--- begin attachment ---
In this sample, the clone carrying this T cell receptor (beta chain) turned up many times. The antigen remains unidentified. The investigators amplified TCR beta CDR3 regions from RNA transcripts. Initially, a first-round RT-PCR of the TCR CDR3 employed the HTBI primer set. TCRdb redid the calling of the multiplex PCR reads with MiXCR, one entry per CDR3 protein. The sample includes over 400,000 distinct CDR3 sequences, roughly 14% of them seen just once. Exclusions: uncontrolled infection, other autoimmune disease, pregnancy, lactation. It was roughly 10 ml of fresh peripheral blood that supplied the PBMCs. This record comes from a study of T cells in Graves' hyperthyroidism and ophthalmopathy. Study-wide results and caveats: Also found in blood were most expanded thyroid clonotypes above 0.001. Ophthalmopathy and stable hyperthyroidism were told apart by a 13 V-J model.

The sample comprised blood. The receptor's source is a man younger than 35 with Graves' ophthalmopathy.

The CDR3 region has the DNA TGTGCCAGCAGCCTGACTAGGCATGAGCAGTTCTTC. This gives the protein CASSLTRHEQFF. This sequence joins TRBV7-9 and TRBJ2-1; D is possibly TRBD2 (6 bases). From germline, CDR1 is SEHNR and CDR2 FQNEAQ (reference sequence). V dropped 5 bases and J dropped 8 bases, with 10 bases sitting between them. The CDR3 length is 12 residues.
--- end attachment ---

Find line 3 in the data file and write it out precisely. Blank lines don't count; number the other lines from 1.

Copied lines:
The CDR3 region has the DNA TGTGCCAGCAGCCTGACTAGGCATGAGCAGTTCTTC. This gives the protein CASSLTRHEQFF. This sequence joins TRBV7-9 and TRBJ2-1; D is possibly TRBD2 (6 bases). From germline, CDR1 is SEHNR and CDR2 FQNEAQ (reference sequence). V dropped 5 bases and J dropped 8 bases, with 10 bases sitting between them. The CDR3 length is 12 residues.